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Wednesday, May 27, 2009
Randy Moss and history

By Kevin Seifert
ESPN.com

Posted by ESPN.com's Kevin Seifert

New England receiver Randy Moss is prone to hyperbole and subsequent contradiction, so his recent comment to AFC East overlord Tim Graham -- "I'm the best wide receiver of all-time, hands down." -- didn't faze me too much. Moss also referred to himself as "one of the greatest players to ever play the game" but later gave a nod toward Hall of Fame receiver Jerry Rice's record-breaking career.

Hopefully this topic is of interest to some Black and Blue readers given Moss' time in Minnesota and the Vikings' continuing efforts to fill behind him after trading him five years ago. I played with the numbers a bit Tuesday morning, and I think Moss would be challenged to prove he has had the best career of any active receiver -- let alone all-time. Buffalo receiver Terrell Owens, after all, has more receptions, yards and touchdowns in a career that has included 19 more games than Moss.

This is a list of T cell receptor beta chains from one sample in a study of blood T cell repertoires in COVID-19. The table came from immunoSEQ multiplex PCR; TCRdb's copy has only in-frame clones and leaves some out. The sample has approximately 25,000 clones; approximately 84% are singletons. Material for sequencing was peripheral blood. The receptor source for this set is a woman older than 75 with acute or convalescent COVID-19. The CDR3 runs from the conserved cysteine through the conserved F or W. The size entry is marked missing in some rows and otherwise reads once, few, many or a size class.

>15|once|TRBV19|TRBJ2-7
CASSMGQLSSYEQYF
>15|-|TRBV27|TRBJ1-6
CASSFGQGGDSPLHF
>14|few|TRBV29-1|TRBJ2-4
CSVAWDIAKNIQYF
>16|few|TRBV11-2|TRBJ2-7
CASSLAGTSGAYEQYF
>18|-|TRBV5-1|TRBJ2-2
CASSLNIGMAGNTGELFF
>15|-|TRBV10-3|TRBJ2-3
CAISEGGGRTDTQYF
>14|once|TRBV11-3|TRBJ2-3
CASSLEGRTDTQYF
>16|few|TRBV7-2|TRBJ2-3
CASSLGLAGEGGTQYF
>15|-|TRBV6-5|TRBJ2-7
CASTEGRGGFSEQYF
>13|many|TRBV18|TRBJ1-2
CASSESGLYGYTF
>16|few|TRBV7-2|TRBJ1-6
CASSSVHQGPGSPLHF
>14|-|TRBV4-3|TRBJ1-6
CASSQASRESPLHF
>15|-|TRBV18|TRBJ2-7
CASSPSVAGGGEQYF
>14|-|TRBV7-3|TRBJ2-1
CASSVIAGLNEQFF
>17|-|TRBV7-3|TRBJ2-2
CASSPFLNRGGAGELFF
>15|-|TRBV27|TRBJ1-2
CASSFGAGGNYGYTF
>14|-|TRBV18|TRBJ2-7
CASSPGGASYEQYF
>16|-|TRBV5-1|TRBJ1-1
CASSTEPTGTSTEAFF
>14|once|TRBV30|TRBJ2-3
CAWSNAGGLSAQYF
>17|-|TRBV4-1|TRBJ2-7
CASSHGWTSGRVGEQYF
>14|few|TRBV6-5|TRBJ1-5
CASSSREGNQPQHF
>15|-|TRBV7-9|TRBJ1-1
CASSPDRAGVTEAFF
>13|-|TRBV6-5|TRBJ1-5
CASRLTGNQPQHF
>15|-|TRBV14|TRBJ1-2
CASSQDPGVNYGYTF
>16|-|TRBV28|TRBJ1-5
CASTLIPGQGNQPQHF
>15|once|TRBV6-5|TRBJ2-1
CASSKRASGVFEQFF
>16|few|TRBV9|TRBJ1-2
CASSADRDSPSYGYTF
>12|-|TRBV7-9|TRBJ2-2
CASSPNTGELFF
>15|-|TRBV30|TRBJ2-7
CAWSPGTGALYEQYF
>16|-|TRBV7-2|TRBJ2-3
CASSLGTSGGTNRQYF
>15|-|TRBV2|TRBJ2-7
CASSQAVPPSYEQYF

There's probably one way Moss could begin to justify his self-appointed status atop the NFL's list of all-time receivers, and it's one that totally ignores the longevity factor that plays a significant role in legacy and Hall of Fame voting.

As Graham pointed out, Moss ranks 15th all-time in receptions (843), ninth in yards (13,210) and third in receiving touchdowns (135). Rice leads all three categories, having played 303 games over a 21-year career. Moss has played in 170 games in 11 seasons, and at age 32 doesn't figure to have 10 more years left in him.

So here's a somewhat skewed way to look at it. Let's break down Rice, Moss and Owens on a per-game basis in their careers:

By the Numbers
Player Games Rec./Game Yards/Game TD/Game
Jerry Rice 303 5.1 75.6 .65
Randy Moss 170 4.96 77.7 .79
Terrell Owens 189 5.0
74.7 .73

In this regard, Moss has been more productive than either Rice or Owens in terms of yards and touchdowns. As a career-long deep threat, it makes sense that he would trail both players in terms of receptions per game.

I happen to think longevity and consistency over time are key components of judging a player's career. Moss won't make it to 303 games and he might not surpass Owens' career game total, either. But Moss has a great chance to inflate his numbers with the return of Patriots quarterback Tom Brady. But if there was a statistical category for weekly production, Moss would be the greatest of all time.